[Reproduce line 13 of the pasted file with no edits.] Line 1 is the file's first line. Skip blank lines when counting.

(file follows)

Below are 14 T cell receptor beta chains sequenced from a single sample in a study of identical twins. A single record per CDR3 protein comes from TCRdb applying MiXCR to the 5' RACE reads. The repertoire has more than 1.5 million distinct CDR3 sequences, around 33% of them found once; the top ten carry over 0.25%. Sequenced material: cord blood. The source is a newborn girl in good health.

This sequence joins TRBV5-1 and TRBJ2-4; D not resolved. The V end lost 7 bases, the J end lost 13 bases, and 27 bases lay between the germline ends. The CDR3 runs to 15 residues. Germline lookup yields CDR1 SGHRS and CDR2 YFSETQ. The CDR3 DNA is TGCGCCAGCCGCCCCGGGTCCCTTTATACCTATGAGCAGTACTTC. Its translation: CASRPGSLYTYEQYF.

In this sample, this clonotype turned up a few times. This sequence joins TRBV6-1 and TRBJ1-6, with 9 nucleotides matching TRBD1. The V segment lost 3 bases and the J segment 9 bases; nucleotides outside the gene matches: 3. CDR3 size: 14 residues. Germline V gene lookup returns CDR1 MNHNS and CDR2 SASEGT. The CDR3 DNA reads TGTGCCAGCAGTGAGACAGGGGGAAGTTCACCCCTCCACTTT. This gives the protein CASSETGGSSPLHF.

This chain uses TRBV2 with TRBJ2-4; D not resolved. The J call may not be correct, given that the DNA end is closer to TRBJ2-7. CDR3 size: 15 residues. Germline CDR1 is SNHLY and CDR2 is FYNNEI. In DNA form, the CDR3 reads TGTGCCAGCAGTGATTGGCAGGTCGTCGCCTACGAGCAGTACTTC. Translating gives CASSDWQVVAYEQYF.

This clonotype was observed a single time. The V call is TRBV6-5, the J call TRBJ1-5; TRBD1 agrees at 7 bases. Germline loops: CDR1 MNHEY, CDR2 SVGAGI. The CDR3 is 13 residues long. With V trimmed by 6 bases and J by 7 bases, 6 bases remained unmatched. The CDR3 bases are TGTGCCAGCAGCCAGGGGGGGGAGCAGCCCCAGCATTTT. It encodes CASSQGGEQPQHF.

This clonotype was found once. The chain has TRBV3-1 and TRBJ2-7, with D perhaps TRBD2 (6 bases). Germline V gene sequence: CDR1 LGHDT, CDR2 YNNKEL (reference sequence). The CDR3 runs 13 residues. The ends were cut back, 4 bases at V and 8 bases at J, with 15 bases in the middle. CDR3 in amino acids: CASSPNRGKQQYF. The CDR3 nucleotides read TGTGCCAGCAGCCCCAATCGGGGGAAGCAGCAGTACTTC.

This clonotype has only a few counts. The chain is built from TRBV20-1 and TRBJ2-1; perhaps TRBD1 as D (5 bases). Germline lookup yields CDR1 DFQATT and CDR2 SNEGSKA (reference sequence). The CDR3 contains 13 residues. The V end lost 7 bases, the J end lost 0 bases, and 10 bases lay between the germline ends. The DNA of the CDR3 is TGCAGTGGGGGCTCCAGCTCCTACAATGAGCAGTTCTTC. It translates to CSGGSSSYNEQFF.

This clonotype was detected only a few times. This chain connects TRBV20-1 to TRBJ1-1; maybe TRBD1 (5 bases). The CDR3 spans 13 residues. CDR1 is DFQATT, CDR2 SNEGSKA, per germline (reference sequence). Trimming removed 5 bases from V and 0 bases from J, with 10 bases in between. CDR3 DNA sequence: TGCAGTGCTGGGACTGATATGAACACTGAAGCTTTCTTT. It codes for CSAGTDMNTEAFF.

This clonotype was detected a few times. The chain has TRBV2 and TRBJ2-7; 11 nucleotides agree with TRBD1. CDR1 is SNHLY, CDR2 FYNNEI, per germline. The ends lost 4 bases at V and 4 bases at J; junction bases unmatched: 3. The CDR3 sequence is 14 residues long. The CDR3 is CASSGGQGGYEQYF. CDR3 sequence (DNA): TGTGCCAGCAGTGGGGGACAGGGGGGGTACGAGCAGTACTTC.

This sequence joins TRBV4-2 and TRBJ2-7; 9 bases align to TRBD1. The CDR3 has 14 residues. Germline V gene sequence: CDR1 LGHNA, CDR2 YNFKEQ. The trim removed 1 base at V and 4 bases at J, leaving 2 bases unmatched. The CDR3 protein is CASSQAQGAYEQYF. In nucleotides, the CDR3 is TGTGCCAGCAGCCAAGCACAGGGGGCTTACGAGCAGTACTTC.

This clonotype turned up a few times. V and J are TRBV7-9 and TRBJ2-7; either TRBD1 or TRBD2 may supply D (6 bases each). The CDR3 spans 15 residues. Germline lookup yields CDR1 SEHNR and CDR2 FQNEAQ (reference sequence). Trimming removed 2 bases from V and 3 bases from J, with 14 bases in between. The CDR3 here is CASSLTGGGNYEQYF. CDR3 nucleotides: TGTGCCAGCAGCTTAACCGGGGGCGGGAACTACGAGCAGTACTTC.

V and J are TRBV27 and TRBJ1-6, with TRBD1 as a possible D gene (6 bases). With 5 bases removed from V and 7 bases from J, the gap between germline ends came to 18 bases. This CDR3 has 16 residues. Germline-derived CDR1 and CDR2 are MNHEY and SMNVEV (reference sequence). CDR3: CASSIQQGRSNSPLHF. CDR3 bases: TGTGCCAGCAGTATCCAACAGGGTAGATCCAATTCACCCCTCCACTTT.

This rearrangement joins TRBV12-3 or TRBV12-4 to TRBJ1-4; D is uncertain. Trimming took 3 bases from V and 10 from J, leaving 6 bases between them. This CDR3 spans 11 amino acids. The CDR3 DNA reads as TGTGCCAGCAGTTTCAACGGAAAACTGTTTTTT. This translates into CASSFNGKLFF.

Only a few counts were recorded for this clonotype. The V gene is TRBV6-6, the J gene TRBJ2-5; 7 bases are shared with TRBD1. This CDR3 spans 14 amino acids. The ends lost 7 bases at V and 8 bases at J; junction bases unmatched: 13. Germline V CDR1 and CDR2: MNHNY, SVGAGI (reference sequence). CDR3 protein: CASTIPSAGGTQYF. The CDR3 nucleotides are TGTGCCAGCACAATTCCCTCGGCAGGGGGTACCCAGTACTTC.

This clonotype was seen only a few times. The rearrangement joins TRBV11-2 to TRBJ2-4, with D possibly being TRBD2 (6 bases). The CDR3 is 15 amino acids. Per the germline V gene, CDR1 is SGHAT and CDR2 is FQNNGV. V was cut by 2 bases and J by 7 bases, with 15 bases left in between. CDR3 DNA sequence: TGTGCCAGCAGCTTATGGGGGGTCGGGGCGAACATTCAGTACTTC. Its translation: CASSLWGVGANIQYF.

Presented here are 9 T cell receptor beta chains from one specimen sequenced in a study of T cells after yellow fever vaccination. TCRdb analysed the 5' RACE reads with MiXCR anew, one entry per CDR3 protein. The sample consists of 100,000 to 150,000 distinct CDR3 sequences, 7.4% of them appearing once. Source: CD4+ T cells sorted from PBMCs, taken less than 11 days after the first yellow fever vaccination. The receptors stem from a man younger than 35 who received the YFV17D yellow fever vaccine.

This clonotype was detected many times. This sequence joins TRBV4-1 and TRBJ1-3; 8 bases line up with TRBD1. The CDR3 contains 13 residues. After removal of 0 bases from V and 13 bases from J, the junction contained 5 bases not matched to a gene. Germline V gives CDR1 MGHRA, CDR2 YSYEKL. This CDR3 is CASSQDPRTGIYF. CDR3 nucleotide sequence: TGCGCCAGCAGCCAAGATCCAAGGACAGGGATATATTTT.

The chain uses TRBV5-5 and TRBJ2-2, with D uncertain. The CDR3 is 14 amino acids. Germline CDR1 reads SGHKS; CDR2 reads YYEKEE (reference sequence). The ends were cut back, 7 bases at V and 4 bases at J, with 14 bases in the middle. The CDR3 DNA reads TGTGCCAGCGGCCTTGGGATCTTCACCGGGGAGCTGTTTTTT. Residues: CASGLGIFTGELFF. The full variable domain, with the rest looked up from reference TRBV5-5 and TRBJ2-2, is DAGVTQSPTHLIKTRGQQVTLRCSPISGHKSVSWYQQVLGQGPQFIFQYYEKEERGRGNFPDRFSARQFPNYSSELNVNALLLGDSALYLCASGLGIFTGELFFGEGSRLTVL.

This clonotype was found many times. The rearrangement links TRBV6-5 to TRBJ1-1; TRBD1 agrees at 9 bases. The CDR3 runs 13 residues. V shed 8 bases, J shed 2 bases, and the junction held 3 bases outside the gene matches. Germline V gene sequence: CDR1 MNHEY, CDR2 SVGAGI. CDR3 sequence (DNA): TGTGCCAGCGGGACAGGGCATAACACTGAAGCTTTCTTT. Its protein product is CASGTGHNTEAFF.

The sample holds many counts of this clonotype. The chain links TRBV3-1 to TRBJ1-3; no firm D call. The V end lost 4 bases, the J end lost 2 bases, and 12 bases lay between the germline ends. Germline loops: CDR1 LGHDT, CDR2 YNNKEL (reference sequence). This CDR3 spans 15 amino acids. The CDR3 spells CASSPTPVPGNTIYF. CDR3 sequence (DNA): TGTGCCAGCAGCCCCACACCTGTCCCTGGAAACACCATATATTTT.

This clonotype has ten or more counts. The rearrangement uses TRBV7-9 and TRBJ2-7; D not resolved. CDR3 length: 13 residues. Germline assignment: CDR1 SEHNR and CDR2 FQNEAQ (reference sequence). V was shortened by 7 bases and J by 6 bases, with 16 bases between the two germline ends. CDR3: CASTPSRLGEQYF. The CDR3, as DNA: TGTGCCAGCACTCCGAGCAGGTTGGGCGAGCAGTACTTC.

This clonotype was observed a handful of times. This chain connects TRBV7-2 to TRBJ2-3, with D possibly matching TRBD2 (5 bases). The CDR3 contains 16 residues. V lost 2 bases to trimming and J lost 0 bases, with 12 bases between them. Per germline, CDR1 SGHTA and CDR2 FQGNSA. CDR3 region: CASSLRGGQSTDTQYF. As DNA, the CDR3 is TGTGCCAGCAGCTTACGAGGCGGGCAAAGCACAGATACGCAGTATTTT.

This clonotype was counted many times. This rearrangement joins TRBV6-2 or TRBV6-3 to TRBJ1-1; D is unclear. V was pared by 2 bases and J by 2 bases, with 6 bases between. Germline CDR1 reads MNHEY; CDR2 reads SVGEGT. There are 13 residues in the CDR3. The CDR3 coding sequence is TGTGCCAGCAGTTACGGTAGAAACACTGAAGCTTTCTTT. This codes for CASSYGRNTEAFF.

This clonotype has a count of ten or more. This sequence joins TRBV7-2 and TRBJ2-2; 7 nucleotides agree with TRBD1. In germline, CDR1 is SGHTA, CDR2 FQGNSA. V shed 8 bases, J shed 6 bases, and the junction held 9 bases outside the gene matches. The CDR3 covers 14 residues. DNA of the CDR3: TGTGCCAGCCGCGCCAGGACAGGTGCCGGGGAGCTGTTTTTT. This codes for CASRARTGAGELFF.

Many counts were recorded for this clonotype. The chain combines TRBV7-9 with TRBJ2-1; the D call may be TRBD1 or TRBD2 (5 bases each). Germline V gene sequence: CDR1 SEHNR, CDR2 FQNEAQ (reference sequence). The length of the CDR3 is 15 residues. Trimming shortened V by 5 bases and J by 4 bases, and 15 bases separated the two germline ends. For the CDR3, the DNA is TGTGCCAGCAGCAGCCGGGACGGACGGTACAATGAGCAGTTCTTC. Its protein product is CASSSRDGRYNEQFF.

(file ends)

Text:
This rearrangement joins TRBV12-3 or TRBV12-4 to TRBJ1-4; D is uncertain. Trimming took 3 bases from V and 10 from J, leaving 6 bases between them. This CDR3 spans 11 amino acids. The CDR3 DNA reads as TGTGCCAGCAGTTTCAACGGAAAACTGTTTTTT. This translates into CASSFNGKLFF.